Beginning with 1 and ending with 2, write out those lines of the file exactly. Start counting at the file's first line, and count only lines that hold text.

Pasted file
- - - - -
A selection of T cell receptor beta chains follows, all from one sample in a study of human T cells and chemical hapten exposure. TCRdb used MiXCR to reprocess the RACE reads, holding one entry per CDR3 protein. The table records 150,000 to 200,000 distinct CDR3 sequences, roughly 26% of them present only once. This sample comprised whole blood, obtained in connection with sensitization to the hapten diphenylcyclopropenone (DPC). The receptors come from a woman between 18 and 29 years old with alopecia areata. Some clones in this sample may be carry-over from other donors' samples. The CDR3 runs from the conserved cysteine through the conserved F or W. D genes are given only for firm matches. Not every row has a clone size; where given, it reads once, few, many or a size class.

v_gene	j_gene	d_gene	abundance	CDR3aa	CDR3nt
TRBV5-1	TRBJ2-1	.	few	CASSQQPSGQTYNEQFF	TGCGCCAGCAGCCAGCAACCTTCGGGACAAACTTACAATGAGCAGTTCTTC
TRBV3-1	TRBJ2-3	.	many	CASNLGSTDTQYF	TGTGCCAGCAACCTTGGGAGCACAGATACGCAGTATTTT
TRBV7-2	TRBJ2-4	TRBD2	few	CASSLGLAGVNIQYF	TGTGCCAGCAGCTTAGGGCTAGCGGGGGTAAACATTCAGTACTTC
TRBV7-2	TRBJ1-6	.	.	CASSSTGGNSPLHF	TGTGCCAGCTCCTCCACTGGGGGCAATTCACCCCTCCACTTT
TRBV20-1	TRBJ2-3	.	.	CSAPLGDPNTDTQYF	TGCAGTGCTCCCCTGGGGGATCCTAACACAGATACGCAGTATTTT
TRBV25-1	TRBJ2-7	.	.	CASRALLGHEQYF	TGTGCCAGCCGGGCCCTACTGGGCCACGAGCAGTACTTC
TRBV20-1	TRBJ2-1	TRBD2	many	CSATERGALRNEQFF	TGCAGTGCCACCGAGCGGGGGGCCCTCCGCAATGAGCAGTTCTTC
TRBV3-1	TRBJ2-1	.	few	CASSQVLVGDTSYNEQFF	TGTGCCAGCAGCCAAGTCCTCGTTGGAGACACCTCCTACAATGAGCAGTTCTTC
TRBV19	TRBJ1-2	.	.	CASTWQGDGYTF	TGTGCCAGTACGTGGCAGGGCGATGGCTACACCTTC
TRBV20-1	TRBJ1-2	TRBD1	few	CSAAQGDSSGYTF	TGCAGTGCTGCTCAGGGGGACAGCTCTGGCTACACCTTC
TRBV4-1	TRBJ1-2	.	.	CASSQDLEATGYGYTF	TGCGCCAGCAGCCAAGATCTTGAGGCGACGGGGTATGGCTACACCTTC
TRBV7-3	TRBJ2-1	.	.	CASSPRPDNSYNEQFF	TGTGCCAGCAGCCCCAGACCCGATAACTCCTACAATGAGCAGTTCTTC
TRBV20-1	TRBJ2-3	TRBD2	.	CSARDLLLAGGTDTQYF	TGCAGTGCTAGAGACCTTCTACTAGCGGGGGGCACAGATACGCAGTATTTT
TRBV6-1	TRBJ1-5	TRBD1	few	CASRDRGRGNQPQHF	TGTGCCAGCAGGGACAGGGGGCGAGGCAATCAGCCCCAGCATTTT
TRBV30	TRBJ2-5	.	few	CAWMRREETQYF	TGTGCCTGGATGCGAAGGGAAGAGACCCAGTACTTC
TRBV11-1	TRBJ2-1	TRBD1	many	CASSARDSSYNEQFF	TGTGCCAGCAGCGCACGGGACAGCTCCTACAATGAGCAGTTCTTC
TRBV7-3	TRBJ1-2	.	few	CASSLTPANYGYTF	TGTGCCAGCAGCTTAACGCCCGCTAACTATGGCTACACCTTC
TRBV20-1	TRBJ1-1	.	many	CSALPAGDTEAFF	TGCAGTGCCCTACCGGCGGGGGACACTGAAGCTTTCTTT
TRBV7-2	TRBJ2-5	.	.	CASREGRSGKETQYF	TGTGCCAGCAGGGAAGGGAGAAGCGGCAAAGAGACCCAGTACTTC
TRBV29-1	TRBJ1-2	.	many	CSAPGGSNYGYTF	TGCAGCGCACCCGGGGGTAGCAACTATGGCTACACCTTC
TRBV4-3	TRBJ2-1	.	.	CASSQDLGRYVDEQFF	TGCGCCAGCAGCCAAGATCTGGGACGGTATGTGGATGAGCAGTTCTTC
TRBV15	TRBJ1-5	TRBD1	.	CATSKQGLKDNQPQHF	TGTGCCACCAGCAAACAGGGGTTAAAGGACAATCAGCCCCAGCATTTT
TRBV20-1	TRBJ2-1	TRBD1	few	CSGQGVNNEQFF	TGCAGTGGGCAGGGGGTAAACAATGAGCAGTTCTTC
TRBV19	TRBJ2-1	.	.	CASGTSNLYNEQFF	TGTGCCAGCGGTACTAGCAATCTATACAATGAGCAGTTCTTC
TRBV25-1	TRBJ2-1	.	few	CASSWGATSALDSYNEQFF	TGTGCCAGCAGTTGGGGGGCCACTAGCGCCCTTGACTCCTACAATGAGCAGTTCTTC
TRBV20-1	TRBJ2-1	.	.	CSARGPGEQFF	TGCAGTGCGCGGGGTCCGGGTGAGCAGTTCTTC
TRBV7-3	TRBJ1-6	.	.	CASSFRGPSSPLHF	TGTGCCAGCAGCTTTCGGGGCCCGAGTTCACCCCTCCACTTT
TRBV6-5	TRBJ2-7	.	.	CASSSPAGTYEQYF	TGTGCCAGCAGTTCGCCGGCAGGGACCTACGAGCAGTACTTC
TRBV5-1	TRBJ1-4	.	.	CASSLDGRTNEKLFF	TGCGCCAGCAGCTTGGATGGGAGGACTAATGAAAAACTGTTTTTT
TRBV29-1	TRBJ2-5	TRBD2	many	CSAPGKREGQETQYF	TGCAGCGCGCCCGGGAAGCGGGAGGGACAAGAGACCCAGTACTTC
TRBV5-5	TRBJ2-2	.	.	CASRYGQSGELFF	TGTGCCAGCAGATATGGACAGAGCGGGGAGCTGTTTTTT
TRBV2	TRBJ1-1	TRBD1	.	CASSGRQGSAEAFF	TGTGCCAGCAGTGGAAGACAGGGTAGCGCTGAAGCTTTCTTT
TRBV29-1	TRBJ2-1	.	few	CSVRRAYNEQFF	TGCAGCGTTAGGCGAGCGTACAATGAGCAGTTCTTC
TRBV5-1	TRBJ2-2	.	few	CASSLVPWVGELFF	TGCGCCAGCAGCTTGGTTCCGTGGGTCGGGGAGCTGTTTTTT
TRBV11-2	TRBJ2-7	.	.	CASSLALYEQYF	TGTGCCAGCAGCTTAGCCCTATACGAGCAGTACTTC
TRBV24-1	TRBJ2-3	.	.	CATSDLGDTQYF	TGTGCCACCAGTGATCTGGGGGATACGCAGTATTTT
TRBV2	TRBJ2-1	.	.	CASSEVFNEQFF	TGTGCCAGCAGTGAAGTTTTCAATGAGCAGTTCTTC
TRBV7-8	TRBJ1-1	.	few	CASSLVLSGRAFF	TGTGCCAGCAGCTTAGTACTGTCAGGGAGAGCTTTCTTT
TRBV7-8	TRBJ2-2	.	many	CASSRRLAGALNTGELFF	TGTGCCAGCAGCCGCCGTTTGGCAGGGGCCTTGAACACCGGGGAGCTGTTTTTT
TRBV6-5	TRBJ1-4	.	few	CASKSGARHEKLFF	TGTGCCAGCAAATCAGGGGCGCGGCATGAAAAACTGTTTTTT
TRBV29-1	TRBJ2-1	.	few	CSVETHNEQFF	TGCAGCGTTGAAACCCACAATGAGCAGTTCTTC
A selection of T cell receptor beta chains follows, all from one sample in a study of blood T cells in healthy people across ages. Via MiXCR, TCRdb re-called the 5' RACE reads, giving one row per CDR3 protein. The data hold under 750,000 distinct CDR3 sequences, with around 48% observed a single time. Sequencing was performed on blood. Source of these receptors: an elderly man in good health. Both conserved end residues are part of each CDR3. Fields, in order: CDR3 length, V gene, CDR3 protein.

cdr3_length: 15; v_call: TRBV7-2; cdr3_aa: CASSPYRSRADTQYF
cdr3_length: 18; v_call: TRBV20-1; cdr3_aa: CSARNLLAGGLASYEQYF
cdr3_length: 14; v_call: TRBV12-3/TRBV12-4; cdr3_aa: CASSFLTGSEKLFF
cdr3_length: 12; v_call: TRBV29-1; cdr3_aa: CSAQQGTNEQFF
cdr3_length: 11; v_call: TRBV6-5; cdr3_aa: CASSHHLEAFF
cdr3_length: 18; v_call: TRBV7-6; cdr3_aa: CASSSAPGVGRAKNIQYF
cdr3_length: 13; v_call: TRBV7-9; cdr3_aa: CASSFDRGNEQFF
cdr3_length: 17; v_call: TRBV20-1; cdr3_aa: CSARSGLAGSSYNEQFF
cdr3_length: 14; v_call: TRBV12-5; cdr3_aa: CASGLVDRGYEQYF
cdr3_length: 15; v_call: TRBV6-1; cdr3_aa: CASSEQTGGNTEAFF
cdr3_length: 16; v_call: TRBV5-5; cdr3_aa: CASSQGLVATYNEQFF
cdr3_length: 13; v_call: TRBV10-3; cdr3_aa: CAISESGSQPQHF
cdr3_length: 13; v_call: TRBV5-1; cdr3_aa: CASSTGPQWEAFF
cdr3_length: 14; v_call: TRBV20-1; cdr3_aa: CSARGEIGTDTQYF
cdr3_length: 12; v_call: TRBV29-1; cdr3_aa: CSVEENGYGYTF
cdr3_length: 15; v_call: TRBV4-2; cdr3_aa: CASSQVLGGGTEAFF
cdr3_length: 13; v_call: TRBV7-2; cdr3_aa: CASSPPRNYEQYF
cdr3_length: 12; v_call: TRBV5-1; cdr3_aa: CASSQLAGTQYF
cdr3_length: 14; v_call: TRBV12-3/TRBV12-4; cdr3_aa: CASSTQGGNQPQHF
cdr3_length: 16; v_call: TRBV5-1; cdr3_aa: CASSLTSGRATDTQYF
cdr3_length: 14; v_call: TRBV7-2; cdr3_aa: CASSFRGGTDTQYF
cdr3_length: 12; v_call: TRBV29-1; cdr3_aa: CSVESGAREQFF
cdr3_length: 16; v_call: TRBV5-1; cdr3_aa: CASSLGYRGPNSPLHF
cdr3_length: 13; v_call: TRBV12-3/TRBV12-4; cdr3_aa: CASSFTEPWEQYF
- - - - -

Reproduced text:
A selection of T cell receptor beta chains follows, all from one sample in a study of human T cells and chemical hapten exposure. TCRdb used MiXCR to reprocess the RACE reads, holding one entry per CDR3 protein. The table records 150,000 to 200,000 distinct CDR3 sequences, roughly 26% of them present only once. This sample comprised whole blood, obtained in connection with sensitization to the hapten diphenylcyclopropenone (DPC). The receptors come from a woman between 18 and 29 years old with alopecia areata. Some clones in this sample may be carry-over from other donors' samples. The CDR3 runs from the conserved cysteine through the conserved F or W. D genes are given only for firm matches. Not every row has a clone size; where given, it reads once, few, many or a size class.

v_gene	j_gene	d_gene	abundance	CDR3aa	CDR3nt